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echelon

Pronunciation: /ˈeʃəlɑːn; ˈeʃəlɒn/

Translation of echelon in Spanish:

noun/nombre

  • 1 c and u [Military/Militar] escalón (masculine)
    Example sentences
    • From the phalanx to the legion, from the tercio to l' ordre mixte, from the panzer division to fronts in echelon, conventional warfare has featured coherent formations, each trying to break the other.
    • As each flight started on the downwind leg the ships reformed in an echelon to the right and completed before-landing checklists.
    • As planned, we moved the formation to starboard echelon and tried to re-enter for the break.
    Example sentences
    • As part of the in-theater structure required to support the deploying force, ISB echelons must deploy early and primarily by air.
    • UA are the tactical warfighting echelons of the Objective Force and are similar to brigades and battalions.
    • Force Delta, which was the sea echelon of the second airborne battle group, left Germany on 26 July and closed on Beirut between 3 and 5 August.
  • 2 countable/numerable
    (echelons plural)
    (levels) the upper echelons of the civil service los niveles más altos or las altas esferas del funcionariado (público) the top echelons of the armed forces los altos mandos de las fuerzas armadas the higher echelons of society las capas más altas or los estratos más altos de la sociedad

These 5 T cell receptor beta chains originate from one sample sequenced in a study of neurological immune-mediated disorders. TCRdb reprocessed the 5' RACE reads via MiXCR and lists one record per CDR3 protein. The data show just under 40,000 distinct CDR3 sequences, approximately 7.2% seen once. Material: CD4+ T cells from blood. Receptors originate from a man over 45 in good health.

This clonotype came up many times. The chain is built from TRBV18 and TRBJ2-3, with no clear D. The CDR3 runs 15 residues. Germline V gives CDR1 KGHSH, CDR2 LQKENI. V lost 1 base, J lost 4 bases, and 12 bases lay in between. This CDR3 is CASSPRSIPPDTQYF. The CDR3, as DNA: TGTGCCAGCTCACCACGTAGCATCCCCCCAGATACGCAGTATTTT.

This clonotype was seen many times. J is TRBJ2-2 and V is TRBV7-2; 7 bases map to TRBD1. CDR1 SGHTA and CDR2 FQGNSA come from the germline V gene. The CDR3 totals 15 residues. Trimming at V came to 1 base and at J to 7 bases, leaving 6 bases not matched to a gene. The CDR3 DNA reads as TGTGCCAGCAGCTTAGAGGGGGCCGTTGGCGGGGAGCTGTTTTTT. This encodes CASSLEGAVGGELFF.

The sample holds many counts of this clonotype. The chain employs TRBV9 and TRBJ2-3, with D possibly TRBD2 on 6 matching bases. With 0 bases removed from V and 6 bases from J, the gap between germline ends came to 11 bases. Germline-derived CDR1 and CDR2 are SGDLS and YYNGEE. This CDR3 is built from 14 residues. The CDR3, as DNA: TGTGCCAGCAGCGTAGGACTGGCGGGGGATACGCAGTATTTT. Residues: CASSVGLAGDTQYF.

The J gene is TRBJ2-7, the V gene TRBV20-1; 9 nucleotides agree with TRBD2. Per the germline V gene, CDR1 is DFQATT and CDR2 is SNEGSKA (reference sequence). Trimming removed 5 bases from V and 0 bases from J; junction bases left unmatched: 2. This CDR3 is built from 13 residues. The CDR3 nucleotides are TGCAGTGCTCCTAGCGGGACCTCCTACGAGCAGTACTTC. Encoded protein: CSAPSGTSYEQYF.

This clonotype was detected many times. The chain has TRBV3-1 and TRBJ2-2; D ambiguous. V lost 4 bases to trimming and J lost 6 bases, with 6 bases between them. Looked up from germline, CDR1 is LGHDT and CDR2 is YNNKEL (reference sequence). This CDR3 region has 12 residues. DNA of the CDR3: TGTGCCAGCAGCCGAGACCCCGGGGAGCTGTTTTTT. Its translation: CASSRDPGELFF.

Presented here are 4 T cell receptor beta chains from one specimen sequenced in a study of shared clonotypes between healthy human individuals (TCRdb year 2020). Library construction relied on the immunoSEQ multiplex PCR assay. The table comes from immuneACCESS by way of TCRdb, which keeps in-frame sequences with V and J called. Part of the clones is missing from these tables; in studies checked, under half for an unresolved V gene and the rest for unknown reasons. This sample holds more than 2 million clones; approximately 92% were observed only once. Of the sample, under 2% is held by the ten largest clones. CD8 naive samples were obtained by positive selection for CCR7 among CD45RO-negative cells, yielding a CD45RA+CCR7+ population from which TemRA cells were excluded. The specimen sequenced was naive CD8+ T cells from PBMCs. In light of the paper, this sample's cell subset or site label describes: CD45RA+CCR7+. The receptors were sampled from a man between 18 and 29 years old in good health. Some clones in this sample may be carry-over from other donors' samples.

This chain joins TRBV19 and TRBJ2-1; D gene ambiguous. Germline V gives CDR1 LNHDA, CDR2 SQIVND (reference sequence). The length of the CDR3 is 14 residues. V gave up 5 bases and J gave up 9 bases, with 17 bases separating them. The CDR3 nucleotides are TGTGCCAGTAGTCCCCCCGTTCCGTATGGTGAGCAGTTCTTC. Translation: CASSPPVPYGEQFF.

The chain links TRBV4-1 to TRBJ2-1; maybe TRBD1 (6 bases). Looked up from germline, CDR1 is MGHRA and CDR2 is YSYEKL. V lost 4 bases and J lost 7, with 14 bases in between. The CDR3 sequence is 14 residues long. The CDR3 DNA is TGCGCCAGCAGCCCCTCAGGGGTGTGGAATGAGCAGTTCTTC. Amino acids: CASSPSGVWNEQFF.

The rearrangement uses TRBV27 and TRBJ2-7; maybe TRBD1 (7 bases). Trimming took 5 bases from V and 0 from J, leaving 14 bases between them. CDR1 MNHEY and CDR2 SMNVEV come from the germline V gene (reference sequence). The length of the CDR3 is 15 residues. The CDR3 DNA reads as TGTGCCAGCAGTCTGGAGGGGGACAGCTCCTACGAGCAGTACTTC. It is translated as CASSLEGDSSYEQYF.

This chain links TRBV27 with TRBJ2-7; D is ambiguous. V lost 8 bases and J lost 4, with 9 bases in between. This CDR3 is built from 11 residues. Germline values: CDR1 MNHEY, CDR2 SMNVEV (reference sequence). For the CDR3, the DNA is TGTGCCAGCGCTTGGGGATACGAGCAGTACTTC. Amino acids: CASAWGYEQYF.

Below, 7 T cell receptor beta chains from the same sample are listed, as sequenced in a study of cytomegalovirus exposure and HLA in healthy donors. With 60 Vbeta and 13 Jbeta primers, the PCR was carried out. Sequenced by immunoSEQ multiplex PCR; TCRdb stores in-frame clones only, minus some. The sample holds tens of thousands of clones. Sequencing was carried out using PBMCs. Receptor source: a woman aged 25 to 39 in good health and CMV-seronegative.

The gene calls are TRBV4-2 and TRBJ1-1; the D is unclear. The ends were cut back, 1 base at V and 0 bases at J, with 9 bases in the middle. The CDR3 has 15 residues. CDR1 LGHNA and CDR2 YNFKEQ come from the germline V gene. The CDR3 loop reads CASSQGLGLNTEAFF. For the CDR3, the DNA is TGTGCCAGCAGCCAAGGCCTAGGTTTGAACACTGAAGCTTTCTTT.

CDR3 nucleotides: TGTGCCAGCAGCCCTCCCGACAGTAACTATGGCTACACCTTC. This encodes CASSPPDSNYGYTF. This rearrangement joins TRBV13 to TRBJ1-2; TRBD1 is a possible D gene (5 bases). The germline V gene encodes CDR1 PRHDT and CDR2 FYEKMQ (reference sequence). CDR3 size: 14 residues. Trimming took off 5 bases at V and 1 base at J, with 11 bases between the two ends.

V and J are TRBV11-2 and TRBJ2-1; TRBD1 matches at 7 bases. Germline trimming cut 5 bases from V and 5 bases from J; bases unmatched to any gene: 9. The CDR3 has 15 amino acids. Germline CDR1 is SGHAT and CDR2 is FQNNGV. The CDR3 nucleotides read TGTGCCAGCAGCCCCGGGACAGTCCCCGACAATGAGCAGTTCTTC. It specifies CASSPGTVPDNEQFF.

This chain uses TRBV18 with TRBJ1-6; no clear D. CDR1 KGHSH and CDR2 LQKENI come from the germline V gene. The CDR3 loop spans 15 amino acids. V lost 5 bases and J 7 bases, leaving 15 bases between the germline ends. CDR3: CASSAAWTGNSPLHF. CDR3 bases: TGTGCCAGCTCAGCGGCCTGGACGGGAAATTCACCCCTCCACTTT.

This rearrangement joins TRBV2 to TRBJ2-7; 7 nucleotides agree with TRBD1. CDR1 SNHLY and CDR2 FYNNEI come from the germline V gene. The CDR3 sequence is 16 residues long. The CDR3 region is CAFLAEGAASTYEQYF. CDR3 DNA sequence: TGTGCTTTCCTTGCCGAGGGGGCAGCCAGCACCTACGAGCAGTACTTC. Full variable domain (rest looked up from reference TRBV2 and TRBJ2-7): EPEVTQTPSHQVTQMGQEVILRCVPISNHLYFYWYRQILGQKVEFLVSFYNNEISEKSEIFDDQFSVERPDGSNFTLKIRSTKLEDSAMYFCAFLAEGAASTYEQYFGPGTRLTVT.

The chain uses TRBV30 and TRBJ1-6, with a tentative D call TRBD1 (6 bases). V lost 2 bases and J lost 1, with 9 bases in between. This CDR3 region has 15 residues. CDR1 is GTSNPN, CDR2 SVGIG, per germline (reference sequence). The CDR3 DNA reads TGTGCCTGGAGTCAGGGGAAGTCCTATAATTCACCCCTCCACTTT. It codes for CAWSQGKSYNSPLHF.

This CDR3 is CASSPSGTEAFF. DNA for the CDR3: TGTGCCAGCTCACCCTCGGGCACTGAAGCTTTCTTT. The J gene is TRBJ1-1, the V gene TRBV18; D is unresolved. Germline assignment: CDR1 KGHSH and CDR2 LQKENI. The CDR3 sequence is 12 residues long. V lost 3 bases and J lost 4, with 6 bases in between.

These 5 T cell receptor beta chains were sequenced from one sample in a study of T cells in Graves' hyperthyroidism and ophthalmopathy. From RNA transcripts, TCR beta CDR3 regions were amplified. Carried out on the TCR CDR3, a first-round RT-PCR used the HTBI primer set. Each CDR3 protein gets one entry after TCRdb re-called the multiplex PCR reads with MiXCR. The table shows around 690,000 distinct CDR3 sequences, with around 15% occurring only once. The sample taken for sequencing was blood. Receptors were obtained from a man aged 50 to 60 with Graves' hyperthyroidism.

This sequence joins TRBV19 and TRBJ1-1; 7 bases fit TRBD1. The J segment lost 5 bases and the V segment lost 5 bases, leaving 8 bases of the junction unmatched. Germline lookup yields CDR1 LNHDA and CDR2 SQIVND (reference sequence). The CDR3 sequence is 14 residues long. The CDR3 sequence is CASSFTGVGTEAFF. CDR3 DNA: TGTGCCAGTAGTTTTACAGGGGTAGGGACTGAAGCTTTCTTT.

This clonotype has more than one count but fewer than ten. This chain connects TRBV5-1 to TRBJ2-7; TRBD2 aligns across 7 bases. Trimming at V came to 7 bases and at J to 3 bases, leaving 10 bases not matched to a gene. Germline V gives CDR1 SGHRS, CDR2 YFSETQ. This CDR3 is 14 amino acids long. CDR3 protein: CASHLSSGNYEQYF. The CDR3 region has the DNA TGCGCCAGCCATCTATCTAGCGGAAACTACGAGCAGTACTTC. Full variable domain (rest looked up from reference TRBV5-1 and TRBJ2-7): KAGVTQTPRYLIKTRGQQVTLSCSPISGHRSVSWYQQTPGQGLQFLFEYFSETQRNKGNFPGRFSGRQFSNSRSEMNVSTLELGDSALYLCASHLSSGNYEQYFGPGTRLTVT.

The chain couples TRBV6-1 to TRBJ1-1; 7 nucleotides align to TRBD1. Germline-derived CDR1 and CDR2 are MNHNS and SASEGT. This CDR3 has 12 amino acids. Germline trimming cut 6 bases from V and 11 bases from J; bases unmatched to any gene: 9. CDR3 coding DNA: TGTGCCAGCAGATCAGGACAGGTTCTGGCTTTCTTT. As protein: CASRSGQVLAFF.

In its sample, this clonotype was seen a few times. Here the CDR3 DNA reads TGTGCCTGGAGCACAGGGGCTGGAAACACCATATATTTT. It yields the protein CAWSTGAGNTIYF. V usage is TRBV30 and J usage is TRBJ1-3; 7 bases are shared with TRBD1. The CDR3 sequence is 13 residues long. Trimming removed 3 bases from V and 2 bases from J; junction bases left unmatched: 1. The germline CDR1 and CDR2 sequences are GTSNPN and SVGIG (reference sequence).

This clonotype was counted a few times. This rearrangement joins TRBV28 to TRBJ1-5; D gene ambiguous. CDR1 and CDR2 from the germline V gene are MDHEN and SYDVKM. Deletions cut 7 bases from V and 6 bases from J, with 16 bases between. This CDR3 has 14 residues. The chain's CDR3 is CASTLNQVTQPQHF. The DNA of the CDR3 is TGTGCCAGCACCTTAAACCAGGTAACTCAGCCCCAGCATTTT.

Example sentences
    • He had never said as much and he rarely spoke of his home and his family, but his behaviour, his manner of speech, suggested to her that he had been born into the upper echelons of society.
    • Genuinely democratic consciousness has almost entirely disintegrated within the upper echelons of American society.
    • Buddhism made its first inroads into the upper echelons of Chinese society at this time, and many scholars met to discuss and compare the ideas of these two religions.

Definition of echelon in:

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Cultural fact of the day

The current Spanish Constitution (Constitución Española) was approved in the Cortes Generales in December 1978. It describes Spain as a parliamentary monarchy, gives sovereign power to the people through universal suffrage, recognizes the plurality of religions, and transfers responsibility for defense from the armed forces to the government. The Constitution was generally well received, except in the Basque Country, whose desire for independence it did not satisfy. It is considered to have facilitated the successful transition from dictatorship to democracy.